Runny nose, sneezing, night-time wheezing, nasal irritation—welcome to spring, hay fever sufferers!
As if all the sniffing, sneezing, and dribbling weren’t enough, many hay fever sufferers also have to deal with frequent nosebleeds!
If you're one of these unfortunate allergy sufferers, here's what you need to know.
Does Hay Fever Cause Nosebleeds?
Most nosebleeds result from minor damage to the blood vessels that line the nasal septum. The delicate nasal membranes crack, the vessels rupture, and the nose bleeds.
Dry air, vigorous nose blowing, and nose picking are some of the most common causes of nosebleeds.
Nosebleeds are more common in hay fever sufferers because the constant sneezing, sniffing, rubbing, and nose blowing irritates the nasal membranes and leaves them more prone to ruptures.
Allergy medications like antihistamines and decongestants further exacerbate the problem.
How to Stop a Nosebleed from Hay Fever
Stopping hay fever-related nosebleeds is just the same as stopping any other type of nosebleed.
First, try to stay calm. It can be a scary experience, as the blood will mix with your mucous, and if there is a lot of it, it'll seem like you're bleeding heavily. But it's important to stay calm as you could make it worse.
- Sit down and lean forward slightly.
- Pinch below the hard part of your nose, and hold for at least 10 minutes.
- Breathe through your mouth and refrain from removing your fingers to check whether or not the bleeding has stopped.
- Remove your fingers after 10 minutes. If this still doesn't work, simply repeat the process. If there is a lot of blood and it doesn’t stop, seek emergency medical care.
Once the bleeding stops, refrain from performing any strenuous exercise, taking a hot shower/bath, and blowing your nose. You should also avoid taking allergy medication for a few days.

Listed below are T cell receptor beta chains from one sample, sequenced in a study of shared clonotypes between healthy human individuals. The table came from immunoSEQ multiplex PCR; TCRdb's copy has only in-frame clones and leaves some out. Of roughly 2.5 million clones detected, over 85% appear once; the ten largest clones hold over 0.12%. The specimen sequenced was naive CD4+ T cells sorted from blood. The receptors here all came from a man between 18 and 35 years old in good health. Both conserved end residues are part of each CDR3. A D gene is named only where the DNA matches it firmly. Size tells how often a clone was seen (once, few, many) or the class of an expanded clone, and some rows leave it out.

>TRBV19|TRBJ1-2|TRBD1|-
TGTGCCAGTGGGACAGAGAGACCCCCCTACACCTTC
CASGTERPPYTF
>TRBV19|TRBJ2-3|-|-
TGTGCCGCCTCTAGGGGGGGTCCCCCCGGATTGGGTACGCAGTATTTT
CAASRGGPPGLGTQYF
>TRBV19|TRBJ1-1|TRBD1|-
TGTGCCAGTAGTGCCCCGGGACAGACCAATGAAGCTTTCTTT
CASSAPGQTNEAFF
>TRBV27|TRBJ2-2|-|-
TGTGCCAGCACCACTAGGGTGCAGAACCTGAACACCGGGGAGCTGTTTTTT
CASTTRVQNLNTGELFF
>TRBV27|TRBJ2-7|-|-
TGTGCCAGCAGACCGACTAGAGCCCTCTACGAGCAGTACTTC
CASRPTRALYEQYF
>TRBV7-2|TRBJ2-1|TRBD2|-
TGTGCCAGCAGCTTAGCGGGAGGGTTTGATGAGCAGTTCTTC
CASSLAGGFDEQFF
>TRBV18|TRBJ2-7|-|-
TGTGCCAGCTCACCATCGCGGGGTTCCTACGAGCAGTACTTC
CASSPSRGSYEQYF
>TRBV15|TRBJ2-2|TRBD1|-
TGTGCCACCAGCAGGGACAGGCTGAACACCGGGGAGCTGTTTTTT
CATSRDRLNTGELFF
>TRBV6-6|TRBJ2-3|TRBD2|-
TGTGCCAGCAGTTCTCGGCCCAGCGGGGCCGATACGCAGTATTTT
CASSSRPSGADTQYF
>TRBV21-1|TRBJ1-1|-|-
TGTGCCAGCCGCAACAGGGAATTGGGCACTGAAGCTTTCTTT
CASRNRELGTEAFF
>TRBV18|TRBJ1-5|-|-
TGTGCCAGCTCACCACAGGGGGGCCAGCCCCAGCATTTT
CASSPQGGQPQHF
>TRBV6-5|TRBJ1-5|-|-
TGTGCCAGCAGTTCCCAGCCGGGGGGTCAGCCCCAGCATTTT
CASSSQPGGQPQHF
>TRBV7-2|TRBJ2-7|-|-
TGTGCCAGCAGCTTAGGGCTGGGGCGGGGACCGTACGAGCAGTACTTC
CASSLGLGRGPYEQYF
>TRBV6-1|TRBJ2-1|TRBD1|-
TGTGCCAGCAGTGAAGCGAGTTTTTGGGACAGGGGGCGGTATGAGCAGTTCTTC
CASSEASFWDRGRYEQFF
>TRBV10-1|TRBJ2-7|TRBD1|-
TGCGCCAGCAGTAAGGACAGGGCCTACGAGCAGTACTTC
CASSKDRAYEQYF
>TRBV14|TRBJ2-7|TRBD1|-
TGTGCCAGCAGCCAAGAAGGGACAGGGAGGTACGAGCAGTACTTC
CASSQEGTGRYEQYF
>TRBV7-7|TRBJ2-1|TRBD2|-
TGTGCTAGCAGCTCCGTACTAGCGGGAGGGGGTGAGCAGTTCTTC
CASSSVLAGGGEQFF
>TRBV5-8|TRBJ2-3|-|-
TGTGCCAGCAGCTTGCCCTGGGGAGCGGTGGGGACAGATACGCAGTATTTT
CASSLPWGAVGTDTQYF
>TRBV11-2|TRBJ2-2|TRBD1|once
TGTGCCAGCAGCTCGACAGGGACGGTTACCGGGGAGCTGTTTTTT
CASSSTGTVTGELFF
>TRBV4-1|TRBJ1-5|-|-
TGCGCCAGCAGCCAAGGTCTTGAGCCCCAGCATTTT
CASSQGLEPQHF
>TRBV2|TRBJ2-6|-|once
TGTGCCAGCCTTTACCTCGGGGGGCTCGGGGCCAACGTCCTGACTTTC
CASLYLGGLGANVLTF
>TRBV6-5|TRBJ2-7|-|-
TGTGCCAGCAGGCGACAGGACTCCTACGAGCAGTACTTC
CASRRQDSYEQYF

How to Prevent Nosebleeds from Hay Fever
As hay fever nosebleeds are caused by dry and damaged nasal membranes, preventing them is just a case of protecting your nose and keeping it moist.
There are a few ways you can do this:
Avoid Repeated Nose Blowing and Picking
It can be tempting to blow your nose and even pick your nose when it's congested, but doing so could damage the many small blood vessels inside of your nose.
It doesn't take much to damage them—a sharp fingernail, a hard snort, blowing too hard.
Be Careful When Wiping Your Nose
If you're constantly wiping your runny nose, you will irritate the skin on the outside and inside of your nose. It's why you may have a red and irritated nose every time you have a cold or an allergy attack.
But the more you rub, the more you irritate, and sooner or later you could damage those little blood vessels.
If you're going to wipe, use moistened tissues and place a little petroleum jelly on your nose afterward.
Use a Humidifier
Do you live in a very dry environment? Do you find that the skin on your hands and face get uncomfortably dry during the winter months? If so, just imagine what the inside of your nose looks like!
In such conditions, a humidifier can work wonders. It will introduce moisture to your home and keep your skin and nasal lining hydrated.
Use Saline Spray
Nasal sprays are designed to lubricate and protect. Look for a non-medicated spray that won't dry out your nose and will simply introduce a little lubrication as needed.
Read the instructions on the label and don't exceed the recommended usage.
Cigarette smoke irritates the nasal lining and could increase the risk of congestion, asthma, and a host of other issues. It's one of the worst things you can do for your health, so if you want to keep those nosebleeds at bay, put those cigarettes down.
Don't Overuse Allergy Medications